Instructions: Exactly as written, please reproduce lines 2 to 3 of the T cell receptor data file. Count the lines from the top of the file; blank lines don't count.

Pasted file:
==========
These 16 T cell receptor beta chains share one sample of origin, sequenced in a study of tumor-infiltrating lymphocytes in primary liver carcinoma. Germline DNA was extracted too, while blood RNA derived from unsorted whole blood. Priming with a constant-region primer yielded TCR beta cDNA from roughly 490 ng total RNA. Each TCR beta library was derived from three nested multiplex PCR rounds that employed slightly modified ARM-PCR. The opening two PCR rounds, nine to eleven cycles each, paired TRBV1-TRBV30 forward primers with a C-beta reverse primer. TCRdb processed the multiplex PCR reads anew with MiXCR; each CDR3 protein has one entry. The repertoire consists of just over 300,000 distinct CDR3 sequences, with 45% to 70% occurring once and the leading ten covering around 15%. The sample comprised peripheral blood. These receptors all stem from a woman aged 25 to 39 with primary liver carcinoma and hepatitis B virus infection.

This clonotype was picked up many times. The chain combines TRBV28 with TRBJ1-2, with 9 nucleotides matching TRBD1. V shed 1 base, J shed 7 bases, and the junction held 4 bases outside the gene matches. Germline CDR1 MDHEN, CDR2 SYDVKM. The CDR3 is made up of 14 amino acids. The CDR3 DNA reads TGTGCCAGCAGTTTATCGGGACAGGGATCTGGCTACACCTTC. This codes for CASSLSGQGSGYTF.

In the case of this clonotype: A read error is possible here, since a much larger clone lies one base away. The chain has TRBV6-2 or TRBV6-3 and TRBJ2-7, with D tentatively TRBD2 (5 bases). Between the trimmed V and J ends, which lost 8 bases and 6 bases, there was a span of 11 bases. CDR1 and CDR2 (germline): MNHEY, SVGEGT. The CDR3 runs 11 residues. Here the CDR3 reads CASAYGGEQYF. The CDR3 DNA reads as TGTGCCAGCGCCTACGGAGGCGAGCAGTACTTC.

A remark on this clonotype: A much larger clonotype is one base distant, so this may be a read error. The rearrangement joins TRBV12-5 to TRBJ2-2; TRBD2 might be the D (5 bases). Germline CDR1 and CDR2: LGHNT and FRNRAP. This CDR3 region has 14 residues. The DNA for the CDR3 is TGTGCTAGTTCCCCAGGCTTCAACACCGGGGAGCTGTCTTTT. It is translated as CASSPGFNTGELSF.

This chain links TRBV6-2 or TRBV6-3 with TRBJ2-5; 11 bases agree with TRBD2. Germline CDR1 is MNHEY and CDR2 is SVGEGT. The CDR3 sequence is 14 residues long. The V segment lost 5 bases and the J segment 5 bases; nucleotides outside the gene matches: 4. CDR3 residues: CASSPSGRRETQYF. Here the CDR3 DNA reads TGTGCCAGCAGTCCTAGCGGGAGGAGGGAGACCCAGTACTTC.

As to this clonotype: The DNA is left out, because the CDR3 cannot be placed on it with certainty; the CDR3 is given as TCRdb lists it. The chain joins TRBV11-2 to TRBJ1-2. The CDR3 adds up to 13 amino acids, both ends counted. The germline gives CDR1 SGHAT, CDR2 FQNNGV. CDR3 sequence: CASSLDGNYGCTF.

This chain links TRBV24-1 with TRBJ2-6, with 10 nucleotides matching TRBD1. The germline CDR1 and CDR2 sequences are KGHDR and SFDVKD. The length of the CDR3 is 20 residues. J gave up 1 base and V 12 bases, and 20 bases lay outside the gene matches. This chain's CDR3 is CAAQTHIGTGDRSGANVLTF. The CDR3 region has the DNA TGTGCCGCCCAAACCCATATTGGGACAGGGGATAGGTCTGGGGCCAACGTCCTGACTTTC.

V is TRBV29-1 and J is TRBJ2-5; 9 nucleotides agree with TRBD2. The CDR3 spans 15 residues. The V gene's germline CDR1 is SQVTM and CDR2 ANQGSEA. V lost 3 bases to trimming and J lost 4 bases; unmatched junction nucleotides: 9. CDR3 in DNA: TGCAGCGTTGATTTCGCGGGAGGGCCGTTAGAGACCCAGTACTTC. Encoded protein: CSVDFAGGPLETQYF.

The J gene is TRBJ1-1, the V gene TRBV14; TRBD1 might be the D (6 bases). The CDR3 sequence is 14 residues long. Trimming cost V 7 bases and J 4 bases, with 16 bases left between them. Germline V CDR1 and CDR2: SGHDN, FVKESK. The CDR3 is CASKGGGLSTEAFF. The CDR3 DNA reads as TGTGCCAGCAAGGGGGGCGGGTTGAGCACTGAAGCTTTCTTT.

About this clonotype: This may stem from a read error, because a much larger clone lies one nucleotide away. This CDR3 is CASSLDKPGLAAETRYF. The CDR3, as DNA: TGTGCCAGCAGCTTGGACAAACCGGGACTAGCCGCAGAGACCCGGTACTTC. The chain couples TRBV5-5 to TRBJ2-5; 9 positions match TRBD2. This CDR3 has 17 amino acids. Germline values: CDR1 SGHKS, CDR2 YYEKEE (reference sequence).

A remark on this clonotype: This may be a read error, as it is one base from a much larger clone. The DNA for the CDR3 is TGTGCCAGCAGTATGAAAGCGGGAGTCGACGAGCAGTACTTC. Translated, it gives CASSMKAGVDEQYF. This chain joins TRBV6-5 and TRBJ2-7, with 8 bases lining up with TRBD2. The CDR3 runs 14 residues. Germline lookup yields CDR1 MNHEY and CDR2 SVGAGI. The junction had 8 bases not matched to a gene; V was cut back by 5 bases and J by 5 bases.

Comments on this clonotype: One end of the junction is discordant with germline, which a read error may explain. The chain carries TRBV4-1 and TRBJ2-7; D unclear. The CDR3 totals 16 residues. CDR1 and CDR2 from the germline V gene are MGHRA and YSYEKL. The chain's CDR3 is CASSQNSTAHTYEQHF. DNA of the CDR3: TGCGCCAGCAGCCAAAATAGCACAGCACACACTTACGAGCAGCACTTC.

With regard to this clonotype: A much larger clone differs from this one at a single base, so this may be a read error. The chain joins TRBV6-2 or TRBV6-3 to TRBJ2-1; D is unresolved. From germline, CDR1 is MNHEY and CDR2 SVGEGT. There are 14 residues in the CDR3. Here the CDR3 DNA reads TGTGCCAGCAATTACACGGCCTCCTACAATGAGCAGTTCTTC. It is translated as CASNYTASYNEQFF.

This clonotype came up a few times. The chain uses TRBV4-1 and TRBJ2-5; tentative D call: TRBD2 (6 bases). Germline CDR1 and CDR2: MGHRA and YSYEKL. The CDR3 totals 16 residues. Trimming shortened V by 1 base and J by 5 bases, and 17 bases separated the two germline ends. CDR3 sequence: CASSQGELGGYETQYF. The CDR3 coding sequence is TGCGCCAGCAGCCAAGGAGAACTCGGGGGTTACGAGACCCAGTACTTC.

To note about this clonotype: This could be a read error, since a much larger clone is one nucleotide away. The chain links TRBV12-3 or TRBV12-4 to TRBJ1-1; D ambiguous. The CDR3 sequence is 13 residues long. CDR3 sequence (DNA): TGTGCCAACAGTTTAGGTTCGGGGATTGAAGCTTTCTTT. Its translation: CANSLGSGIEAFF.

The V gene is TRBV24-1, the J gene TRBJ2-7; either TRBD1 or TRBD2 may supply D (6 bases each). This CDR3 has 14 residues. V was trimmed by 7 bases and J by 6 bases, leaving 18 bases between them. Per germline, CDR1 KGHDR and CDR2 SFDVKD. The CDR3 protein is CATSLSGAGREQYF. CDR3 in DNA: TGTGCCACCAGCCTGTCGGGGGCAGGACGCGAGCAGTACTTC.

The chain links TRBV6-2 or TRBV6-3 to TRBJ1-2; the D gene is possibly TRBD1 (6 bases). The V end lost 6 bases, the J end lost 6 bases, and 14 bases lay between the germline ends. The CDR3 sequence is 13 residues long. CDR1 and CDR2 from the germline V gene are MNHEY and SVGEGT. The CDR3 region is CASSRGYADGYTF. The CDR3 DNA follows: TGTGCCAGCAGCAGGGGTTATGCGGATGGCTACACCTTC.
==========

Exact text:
This clonotype was picked up many times. The chain combines TRBV28 with TRBJ1-2, with 9 nucleotides matching TRBD1. V shed 1 base, J shed 7 bases, and the junction held 4 bases outside the gene matches. Germline CDR1 MDHEN, CDR2 SYDVKM. The CDR3 is made up of 14 amino acids. The CDR3 DNA reads TGTGCCAGCAGTTTATCGGGACAGGGATCTGGCTACACCTTC. This codes for CASSLSGQGSGYTF.

In the case of this clonotype: A read error is possible here, since a much larger clone lies one base away. The chain has TRBV6-2 or TRBV6-3 and TRBJ2-7, with D tentatively TRBD2 (5 bases). Between the trimmed V and J ends, which lost 8 bases and 6 bases, there was a span of 11 bases. CDR1 and CDR2 (germline): MNHEY, SVGEGT. The CDR3 runs 11 residues. Here the CDR3 reads CASAYGGEQYF. The CDR3 DNA reads as TGTGCCAGCGCCTACGGAGGCGAGCAGTACTTC.